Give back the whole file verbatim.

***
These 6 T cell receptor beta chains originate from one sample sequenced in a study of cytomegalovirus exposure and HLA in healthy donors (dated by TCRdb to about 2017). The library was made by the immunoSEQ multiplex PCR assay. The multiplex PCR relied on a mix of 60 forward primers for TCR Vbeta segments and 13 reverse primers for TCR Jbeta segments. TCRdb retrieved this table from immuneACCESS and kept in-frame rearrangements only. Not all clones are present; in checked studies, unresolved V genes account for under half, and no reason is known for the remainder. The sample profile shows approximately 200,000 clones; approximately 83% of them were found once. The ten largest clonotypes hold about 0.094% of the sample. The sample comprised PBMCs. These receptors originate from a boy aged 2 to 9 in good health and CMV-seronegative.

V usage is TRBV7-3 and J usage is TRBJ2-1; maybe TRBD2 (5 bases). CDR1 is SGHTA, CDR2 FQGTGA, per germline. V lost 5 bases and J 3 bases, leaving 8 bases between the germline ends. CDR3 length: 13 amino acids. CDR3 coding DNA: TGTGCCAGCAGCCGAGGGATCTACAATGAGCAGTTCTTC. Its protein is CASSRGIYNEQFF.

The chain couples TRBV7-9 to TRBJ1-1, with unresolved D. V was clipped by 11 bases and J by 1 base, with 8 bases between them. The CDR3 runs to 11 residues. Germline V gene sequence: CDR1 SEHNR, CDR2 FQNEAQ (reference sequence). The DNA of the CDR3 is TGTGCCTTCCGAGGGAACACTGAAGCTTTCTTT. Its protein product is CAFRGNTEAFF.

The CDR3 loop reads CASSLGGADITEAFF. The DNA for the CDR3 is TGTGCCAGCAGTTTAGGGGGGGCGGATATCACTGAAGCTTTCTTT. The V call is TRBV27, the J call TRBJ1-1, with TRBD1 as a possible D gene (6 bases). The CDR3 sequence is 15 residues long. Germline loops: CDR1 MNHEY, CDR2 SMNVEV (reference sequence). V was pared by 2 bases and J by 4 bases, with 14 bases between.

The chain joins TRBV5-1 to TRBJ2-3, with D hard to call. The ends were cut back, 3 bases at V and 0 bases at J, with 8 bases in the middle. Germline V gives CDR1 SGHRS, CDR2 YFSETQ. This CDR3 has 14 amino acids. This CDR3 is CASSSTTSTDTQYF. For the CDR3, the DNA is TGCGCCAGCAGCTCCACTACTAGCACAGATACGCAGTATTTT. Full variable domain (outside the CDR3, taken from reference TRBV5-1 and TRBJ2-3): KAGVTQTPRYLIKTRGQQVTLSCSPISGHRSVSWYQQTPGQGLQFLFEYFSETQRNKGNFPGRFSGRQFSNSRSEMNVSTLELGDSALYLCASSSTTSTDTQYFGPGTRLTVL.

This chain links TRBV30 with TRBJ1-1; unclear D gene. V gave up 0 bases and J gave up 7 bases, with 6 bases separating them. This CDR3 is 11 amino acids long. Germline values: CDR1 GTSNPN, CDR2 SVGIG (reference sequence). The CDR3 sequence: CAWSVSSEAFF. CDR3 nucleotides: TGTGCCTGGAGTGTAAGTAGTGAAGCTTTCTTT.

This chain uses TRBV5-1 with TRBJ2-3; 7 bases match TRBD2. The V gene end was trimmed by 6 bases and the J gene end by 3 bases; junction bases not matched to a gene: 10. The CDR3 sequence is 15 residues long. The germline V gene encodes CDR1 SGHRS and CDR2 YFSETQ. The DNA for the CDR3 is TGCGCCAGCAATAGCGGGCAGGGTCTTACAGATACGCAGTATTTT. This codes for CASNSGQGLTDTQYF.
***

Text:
These 6 T cell receptor beta chains originate from one sample sequenced in a study of cytomegalovirus exposure and HLA in healthy donors (dated by TCRdb to about 2017). The library was made by the immunoSEQ multiplex PCR assay. The multiplex PCR relied on a mix of 60 forward primers for TCR Vbeta segments and 13 reverse primers for TCR Jbeta segments. TCRdb retrieved this table from immuneACCESS and kept in-frame rearrangements only. Not all clones are present; in checked studies, unresolved V genes account for under half, and no reason is known for the remainder. The sample profile shows approximately 200,000 clones; approximately 83% of them were found once. The ten largest clonotypes hold about 0.094% of the sample. The sample comprised PBMCs. These receptors originate from a boy aged 2 to 9 in good health and CMV-seronegative.

V usage is TRBV7-3 and J usage is TRBJ2-1; maybe TRBD2 (5 bases). CDR1 is SGHTA, CDR2 FQGTGA, per germline. V lost 5 bases and J 3 bases, leaving 8 bases between the germline ends. CDR3 length: 13 amino acids. CDR3 coding DNA: TGTGCCAGCAGCCGAGGGATCTACAATGAGCAGTTCTTC. Its protein is CASSRGIYNEQFF.

The chain couples TRBV7-9 to TRBJ1-1, with unresolved D. V was clipped by 11 bases and J by 1 base, with 8 bases between them. The CDR3 runs to 11 residues. Germline V gene sequence: CDR1 SEHNR, CDR2 FQNEAQ (reference sequence). The DNA of the CDR3 is TGTGCCTTCCGAGGGAACACTGAAGCTTTCTTT. Its protein product is CAFRGNTEAFF.

The CDR3 loop reads CASSLGGADITEAFF. The DNA for the CDR3 is TGTGCCAGCAGTTTAGGGGGGGCGGATATCACTGAAGCTTTCTTT. The V call is TRBV27, the J call TRBJ1-1, with TRBD1 as a possible D gene (6 bases). The CDR3 sequence is 15 residues long. Germline loops: CDR1 MNHEY, CDR2 SMNVEV (reference sequence). V was pared by 2 bases and J by 4 bases, with 14 bases between.

The chain joins TRBV5-1 to TRBJ2-3, with D hard to call. The ends were cut back, 3 bases at V and 0 bases at J, with 8 bases in the middle. Germline V gives CDR1 SGHRS, CDR2 YFSETQ. This CDR3 has 14 amino acids. This CDR3 is CASSSTTSTDTQYF. For the CDR3, the DNA is TGCGCCAGCAGCTCCACTACTAGCACAGATACGCAGTATTTT. Full variable domain (outside the CDR3, taken from reference TRBV5-1 and TRBJ2-3): KAGVTQTPRYLIKTRGQQVTLSCSPISGHRSVSWYQQTPGQGLQFLFEYFSETQRNKGNFPGRFSGRQFSNSRSEMNVSTLELGDSALYLCASSSTTSTDTQYFGPGTRLTVL.

This chain links TRBV30 with TRBJ1-1; unclear D gene. V gave up 0 bases and J gave up 7 bases, with 6 bases separating them. This CDR3 is 11 amino acids long. Germline values: CDR1 GTSNPN, CDR2 SVGIG (reference sequence). The CDR3 sequence: CAWSVSSEAFF. CDR3 nucleotides: TGTGCCTGGAGTGTAAGTAGTGAAGCTTTCTTT.

This chain uses TRBV5-1 with TRBJ2-3; 7 bases match TRBD2. The V gene end was trimmed by 6 bases and the J gene end by 3 bases; junction bases not matched to a gene: 10. The CDR3 sequence is 15 residues long. The germline V gene encodes CDR1 SGHRS and CDR2 YFSETQ. The DNA for the CDR3 is TGCGCCAGCAATAGCGGGCAGGGTCTTACAGATACGCAGTATTTT. This codes for CASNSGQGLTDTQYF.